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LeBron James Will Never Be a Legendary Player Until He Proves Himself in Clutch

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LeBron James Will Never Be a Legendary Player Until He Proves Himself in Clutch
Marc Serota/Getty Images

The critics have been harsh on Miami superstar LeBron James as it relates to his performance in clutch situations. Some of that criticism is fair, some is not, but one thing is for sure, and that's LeBron must start coming through in pressure-filled situations.

Until he does, James won't be viewed as a legendary player by any stretch of the imagination.

I'm not one of these guys who will sit here and tell you that LeBron chokes in the clutch, because he doesn't. James has had more than his share of big late-game moments both in the regular season and the postseason.

But the problem is that the public perception is of a guy who shies away from the big moment and routinely doesn't come through in the clutch.

He's the most criticized athlete in sports, and that perception will stick with him his entire career until he starts dominating those pressure-filled situations. 

When he does, there won't be anything left to criticize LeBron for.

Does LeBron need to start coming through in late game situations for the Heat to win a title?

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Does James deserve to be heavily criticized for bricking two free throws that could have given the Heat the lead in Tuesday's Game 2 against the Indiana Pacers? Absolutely.

He's the MVP of the league and is making $16 million on the season. There's just no excuse to not step to the line and make your free throws. For a superstar such as James to shoot 59.8 percent in the last minute of one possession games, that's a problem.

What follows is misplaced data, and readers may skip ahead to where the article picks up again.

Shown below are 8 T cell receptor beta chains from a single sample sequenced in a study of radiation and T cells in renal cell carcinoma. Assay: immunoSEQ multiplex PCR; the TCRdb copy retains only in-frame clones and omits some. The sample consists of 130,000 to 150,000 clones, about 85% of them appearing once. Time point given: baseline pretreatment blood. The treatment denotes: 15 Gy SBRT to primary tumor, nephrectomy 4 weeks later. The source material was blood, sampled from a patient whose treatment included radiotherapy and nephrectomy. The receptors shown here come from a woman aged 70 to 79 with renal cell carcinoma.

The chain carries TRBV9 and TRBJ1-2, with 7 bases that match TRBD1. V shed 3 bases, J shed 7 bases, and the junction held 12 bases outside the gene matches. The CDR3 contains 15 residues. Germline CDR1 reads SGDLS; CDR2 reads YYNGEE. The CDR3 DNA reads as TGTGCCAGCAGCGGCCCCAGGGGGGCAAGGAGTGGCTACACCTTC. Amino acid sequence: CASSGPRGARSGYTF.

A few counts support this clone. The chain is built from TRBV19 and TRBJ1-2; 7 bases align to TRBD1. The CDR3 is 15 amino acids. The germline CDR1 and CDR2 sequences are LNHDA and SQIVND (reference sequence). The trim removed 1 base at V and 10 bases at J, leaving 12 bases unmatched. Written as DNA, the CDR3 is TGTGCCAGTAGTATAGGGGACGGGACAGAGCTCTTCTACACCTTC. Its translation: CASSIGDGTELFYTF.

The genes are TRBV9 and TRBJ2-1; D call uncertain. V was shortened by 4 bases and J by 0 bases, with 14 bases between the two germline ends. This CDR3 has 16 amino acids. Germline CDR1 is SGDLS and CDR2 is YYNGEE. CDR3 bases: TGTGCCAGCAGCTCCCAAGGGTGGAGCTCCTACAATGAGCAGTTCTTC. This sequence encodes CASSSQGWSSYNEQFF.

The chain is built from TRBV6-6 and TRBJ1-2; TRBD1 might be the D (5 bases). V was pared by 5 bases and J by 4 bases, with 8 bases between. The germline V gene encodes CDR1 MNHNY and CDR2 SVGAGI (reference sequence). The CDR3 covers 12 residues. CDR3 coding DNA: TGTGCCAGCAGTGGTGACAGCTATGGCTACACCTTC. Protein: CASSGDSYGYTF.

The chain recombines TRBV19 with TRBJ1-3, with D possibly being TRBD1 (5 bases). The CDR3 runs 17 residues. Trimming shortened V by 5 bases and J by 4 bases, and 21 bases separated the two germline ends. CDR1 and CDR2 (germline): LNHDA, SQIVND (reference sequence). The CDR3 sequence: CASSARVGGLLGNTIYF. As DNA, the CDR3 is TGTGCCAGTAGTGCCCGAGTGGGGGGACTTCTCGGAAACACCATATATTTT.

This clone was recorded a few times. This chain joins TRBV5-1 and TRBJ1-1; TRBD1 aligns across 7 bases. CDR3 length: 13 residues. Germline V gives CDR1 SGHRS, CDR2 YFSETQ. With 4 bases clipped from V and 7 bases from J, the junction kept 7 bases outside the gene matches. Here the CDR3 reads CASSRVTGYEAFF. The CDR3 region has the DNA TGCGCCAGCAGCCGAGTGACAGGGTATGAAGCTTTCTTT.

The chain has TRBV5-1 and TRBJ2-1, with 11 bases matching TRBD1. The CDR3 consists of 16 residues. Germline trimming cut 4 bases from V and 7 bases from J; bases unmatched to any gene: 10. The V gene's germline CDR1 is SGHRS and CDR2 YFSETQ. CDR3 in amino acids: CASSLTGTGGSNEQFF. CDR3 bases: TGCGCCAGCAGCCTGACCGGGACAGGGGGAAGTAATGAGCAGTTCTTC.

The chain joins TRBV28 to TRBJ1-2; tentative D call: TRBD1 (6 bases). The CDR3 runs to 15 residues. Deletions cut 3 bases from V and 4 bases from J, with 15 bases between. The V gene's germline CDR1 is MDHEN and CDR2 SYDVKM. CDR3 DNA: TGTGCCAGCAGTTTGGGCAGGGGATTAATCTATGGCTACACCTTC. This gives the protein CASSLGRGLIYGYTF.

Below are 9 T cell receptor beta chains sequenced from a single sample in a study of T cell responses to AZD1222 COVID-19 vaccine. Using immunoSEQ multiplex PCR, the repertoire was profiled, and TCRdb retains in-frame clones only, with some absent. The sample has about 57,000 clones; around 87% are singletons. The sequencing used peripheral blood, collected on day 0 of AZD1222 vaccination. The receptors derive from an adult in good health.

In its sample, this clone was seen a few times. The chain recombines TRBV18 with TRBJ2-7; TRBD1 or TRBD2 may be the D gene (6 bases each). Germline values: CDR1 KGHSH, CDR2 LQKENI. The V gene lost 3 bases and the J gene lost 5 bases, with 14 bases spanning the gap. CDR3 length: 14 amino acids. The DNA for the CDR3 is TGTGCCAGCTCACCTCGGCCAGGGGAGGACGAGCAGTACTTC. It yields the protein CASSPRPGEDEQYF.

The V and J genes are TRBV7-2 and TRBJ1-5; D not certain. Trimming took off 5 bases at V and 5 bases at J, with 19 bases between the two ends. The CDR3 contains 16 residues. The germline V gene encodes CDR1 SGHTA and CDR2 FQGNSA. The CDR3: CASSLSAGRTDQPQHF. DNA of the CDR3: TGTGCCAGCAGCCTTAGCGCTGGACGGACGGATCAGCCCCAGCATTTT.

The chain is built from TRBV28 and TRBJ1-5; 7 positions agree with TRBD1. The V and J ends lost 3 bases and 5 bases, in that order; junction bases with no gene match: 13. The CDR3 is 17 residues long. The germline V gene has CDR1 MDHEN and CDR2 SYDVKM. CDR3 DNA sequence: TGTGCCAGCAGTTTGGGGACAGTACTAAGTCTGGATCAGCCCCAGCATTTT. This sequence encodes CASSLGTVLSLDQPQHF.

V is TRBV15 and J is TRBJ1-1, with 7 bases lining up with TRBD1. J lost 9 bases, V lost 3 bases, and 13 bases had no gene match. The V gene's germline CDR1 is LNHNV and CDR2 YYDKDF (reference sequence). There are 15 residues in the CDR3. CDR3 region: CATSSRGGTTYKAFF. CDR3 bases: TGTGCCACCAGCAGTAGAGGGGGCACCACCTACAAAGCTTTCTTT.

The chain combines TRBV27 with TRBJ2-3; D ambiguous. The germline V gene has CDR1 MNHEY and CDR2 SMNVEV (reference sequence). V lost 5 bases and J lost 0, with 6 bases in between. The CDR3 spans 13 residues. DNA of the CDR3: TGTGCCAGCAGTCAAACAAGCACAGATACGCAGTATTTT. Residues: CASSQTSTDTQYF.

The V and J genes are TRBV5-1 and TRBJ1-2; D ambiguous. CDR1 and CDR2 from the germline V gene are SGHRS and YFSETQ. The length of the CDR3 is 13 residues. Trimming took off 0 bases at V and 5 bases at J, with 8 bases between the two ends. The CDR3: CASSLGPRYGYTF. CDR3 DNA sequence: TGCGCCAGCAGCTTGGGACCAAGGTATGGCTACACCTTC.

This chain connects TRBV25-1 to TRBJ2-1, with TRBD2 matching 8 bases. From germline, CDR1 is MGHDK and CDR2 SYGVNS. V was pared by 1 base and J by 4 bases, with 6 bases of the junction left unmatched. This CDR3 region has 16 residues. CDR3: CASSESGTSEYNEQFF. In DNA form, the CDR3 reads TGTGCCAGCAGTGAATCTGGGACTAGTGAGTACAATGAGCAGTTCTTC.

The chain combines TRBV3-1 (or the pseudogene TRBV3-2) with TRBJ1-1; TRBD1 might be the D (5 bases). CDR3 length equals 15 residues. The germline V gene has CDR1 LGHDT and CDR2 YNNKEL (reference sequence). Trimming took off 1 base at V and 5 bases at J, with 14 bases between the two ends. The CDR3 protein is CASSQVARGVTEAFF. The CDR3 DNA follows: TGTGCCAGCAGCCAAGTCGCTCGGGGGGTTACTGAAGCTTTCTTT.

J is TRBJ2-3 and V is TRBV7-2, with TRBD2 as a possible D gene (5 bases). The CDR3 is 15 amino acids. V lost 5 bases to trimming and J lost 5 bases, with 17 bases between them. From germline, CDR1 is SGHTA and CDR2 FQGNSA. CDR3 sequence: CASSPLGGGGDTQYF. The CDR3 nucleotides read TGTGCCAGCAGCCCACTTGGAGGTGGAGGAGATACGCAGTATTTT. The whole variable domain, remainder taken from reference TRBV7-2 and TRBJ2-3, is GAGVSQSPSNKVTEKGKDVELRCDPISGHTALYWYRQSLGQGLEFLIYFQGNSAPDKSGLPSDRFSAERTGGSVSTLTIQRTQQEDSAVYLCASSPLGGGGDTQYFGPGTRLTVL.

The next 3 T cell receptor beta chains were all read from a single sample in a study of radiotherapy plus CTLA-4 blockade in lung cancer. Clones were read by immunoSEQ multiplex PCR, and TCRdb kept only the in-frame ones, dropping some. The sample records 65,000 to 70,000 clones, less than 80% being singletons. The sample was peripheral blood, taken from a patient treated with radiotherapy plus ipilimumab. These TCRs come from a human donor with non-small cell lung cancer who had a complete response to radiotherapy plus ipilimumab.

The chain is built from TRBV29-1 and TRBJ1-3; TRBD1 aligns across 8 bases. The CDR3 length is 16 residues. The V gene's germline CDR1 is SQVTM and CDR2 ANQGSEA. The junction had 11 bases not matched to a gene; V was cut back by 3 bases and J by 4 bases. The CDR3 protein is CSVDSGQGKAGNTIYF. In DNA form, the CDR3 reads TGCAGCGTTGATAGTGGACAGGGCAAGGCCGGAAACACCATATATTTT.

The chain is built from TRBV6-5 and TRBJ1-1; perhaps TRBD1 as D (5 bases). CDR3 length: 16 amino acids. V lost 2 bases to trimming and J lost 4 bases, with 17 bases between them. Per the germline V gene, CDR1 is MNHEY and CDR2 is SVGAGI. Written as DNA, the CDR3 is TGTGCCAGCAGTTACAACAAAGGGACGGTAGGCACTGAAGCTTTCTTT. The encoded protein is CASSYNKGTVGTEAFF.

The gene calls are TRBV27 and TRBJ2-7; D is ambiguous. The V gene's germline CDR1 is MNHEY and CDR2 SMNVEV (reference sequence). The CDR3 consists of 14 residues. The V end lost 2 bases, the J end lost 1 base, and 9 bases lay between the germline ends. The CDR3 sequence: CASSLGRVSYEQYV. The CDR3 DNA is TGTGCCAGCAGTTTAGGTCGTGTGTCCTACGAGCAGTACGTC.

But when James is criticized for other things late in games it may not be as fair. You have to look at game situation and exactly what type of player LeBron really is.

James will get criticized for not having the ball in his hand for the last shot in both of Miami's playoff losses. Maybe point the finger at coach Erik Spoelstra instead, as neither play was designed for LeBron.

But back to the style of player James is.

He's a point guard in a forward's body, and like any good point guard he elects to defer and pass the ball. There's nothing wrong with that at all.

Some guys throughout time are finishers, such as Kevin Durant, Kobe Bryant, Reggie Miller, Robert Horry, etc.  James is not a finisher. It's not within his personality. Some guys are finishers and some are playmakers.

LeBron is a playmaker, and there is absolutely nothing wrong with that. Great finishers late in games are also great shooters. I wouldn't classify James as a great shooter, which is something that hurts him down the stretch of tight games.

Sure he's finished teams off before, mostly when he's been on fire, but anyone on fire can ride that and get the job done.

To get to the levels where his career should eventually get, James not only needs to win a ring or two, but he also must start dominating the last minute of close games.

There's a reason NBA games are 48 minutes long and not 47. That's because you are expected to play the entire game well.

Mike Ehrmann/Getty Images

One way or enough, James must develop the mentality of a killer in the clutch. It's the only thing consistently holding him back.

I don't know how he does that, but aggressively demanding the ball in pressure-filled situations is a start.

If Miami continues to have problems late in games, the pressure is going to build on James to perform well late in games, and until he does, he will never be the legend that his talent says he should be.

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